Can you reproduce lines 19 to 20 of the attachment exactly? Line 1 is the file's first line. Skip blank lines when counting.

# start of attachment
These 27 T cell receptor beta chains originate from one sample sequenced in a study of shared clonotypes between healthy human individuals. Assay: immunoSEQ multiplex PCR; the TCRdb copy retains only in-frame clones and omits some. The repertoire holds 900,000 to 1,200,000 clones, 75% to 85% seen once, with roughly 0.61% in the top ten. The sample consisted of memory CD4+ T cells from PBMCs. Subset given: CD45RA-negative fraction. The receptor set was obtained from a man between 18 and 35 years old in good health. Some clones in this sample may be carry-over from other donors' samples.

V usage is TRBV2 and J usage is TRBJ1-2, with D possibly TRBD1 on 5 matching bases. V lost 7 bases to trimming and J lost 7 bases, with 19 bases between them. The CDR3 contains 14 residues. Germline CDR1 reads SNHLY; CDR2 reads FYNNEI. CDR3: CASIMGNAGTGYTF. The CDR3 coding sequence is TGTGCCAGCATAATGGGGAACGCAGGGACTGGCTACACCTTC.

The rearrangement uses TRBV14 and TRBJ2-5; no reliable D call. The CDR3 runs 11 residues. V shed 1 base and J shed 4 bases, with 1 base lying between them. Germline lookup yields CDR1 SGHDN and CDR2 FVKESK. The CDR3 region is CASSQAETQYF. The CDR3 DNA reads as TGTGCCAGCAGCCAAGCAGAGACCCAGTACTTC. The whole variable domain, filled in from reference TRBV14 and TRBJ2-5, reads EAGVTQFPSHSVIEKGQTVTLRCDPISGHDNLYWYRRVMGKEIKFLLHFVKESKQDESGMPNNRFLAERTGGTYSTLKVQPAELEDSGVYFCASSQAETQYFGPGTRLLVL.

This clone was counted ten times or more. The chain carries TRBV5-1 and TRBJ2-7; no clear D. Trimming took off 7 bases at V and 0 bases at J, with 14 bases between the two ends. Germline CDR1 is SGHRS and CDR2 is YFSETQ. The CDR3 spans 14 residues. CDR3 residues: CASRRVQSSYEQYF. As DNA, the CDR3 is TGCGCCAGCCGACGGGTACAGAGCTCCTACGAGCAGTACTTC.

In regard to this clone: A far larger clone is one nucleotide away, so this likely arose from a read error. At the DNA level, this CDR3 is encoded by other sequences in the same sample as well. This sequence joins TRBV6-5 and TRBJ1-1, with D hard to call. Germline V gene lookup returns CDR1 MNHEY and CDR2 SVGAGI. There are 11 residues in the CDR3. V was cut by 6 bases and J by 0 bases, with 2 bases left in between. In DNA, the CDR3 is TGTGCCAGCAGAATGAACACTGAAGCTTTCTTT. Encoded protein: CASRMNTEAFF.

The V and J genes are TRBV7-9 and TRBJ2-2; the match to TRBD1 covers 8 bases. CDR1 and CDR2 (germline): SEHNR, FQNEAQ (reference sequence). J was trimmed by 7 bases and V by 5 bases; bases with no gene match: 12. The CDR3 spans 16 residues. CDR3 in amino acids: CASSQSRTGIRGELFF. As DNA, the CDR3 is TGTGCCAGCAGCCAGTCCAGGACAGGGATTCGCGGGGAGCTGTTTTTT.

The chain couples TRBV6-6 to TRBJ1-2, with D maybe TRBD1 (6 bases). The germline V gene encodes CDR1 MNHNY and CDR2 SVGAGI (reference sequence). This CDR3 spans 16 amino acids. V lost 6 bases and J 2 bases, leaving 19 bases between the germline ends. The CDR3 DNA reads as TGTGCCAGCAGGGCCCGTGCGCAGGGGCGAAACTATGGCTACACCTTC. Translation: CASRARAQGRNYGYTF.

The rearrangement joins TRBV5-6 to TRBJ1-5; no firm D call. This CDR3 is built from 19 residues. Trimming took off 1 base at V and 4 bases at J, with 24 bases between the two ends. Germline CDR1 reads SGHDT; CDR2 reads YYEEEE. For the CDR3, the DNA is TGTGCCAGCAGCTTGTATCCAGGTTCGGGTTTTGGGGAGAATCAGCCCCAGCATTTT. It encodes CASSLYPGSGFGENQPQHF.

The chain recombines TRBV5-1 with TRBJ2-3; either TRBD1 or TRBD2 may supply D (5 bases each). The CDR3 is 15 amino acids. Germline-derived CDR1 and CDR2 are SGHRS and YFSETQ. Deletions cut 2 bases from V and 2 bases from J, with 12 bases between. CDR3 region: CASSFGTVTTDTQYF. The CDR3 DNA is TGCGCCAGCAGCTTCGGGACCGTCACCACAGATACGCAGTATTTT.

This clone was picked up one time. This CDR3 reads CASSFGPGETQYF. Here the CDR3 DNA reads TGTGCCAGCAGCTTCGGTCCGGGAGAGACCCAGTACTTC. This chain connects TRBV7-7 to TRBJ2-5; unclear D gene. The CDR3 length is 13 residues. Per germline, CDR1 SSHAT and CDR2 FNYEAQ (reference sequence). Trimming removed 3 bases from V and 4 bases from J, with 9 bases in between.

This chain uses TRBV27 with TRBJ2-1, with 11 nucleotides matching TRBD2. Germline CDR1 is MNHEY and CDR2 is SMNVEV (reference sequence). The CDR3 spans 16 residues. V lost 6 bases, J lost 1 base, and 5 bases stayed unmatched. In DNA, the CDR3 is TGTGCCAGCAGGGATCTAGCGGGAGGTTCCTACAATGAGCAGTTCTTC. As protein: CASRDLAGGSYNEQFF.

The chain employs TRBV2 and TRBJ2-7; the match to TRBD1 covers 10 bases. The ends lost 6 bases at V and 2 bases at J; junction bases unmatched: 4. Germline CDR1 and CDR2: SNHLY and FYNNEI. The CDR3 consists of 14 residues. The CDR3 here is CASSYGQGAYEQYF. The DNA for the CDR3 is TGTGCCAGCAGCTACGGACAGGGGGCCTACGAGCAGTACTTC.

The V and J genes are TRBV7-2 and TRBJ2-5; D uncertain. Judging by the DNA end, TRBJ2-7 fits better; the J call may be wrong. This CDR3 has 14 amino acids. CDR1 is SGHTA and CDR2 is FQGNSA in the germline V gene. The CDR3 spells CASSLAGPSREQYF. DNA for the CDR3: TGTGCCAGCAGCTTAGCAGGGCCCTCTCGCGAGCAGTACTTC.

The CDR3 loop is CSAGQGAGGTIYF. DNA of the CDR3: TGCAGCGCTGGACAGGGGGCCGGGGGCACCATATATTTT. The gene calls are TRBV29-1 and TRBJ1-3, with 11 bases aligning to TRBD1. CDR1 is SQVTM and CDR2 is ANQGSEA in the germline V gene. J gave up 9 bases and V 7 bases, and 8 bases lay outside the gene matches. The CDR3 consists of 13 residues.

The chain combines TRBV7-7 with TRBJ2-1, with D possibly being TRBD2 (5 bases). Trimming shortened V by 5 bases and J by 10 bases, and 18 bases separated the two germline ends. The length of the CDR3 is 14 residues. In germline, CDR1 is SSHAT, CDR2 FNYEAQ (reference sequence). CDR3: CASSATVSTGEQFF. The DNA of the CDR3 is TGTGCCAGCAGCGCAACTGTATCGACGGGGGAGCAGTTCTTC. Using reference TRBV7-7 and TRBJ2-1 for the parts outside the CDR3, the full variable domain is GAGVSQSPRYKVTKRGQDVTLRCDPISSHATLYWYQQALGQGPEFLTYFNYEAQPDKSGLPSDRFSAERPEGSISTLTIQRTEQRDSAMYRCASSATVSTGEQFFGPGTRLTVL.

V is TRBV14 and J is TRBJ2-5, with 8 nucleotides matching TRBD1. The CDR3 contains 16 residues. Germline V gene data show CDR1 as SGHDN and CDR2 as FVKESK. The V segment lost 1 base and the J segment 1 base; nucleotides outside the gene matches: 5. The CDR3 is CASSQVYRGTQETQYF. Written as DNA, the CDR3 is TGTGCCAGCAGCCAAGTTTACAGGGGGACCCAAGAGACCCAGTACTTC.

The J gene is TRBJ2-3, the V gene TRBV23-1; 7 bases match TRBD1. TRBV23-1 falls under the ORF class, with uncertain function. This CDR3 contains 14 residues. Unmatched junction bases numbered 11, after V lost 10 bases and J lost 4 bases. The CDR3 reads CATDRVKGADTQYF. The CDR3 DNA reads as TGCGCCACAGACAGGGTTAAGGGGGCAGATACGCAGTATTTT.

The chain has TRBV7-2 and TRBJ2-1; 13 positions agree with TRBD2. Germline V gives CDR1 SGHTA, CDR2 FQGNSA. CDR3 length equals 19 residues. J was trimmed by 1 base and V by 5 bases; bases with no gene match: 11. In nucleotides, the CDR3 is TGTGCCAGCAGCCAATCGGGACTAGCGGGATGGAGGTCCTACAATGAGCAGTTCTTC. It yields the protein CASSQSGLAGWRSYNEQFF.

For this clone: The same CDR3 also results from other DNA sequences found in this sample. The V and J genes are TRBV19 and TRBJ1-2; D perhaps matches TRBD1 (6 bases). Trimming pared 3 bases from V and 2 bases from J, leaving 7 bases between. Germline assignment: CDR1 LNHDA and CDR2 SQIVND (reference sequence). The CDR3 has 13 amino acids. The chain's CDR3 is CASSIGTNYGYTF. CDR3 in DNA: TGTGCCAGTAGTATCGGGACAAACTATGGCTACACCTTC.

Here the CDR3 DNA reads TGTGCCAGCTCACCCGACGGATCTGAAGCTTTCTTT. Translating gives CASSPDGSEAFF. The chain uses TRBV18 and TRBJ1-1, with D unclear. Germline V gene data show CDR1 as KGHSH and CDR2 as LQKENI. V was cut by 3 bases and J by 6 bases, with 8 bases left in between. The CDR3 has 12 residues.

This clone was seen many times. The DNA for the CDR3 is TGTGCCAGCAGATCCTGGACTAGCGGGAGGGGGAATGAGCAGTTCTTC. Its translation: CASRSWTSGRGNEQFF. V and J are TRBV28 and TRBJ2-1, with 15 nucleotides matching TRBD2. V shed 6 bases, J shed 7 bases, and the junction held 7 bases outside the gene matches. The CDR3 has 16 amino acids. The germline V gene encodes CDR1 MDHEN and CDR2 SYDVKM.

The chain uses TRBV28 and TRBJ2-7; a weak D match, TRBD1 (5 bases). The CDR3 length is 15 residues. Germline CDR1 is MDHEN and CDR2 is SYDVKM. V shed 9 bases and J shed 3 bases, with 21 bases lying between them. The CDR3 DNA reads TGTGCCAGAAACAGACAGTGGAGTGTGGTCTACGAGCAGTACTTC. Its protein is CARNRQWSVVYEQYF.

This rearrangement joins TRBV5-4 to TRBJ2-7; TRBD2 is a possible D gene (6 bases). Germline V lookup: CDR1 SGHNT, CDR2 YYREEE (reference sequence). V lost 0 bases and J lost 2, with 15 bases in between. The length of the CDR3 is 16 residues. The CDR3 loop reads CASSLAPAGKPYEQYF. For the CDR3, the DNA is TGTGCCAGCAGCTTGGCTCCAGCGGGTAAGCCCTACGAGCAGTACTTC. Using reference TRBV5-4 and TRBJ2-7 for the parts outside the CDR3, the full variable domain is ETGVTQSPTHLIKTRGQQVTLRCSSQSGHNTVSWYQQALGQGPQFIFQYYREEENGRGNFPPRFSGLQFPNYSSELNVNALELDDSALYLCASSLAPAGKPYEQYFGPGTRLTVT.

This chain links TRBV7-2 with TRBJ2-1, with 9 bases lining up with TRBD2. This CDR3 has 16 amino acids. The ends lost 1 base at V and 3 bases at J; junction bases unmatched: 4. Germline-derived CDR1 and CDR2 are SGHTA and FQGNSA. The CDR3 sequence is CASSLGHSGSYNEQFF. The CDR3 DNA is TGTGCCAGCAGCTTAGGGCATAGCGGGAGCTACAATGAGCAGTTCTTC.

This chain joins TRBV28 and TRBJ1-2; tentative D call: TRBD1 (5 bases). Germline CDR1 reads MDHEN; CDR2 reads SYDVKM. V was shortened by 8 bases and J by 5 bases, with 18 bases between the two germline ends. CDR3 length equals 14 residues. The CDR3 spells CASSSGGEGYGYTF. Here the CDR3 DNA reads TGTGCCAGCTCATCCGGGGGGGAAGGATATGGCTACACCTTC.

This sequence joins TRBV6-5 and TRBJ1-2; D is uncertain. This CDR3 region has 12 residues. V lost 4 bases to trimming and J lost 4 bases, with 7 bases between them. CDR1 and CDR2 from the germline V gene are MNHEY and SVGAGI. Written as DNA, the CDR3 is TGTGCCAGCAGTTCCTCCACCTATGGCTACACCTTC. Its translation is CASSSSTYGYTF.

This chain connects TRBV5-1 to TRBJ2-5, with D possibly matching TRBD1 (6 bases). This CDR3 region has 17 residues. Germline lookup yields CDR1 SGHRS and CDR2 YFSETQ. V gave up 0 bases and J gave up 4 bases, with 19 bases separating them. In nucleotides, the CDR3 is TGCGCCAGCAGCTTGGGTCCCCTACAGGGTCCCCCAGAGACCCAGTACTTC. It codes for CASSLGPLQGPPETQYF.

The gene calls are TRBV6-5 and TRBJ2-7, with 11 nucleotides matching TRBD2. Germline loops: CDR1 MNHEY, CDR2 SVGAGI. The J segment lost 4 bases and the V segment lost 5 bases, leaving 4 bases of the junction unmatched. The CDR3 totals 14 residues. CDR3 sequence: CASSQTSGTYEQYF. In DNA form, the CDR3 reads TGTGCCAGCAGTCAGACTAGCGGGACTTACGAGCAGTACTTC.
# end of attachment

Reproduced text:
For this clone: The same CDR3 also results from other DNA sequences found in this sample. The V and J genes are TRBV19 and TRBJ1-2; D perhaps matches TRBD1 (6 bases). Trimming pared 3 bases from V and 2 bases from J, leaving 7 bases between. Germline assignment: CDR1 LNHDA and CDR2 SQIVND (reference sequence). The CDR3 has 13 amino acids. The chain's CDR3 is CASSIGTNYGYTF. CDR3 in DNA: TGTGCCAGTAGTATCGGGACAAACTATGGCTACACCTTC.

Here the CDR3 DNA reads TGTGCCAGCTCACCCGACGGATCTGAAGCTTTCTTT. Translating gives CASSPDGSEAFF. The chain uses TRBV18 and TRBJ1-1, with D unclear. Germline V gene data show CDR1 as KGHSH and CDR2 as LQKENI. V was cut by 3 bases and J by 6 bases, with 8 bases left in between. The CDR3 has 12 residues.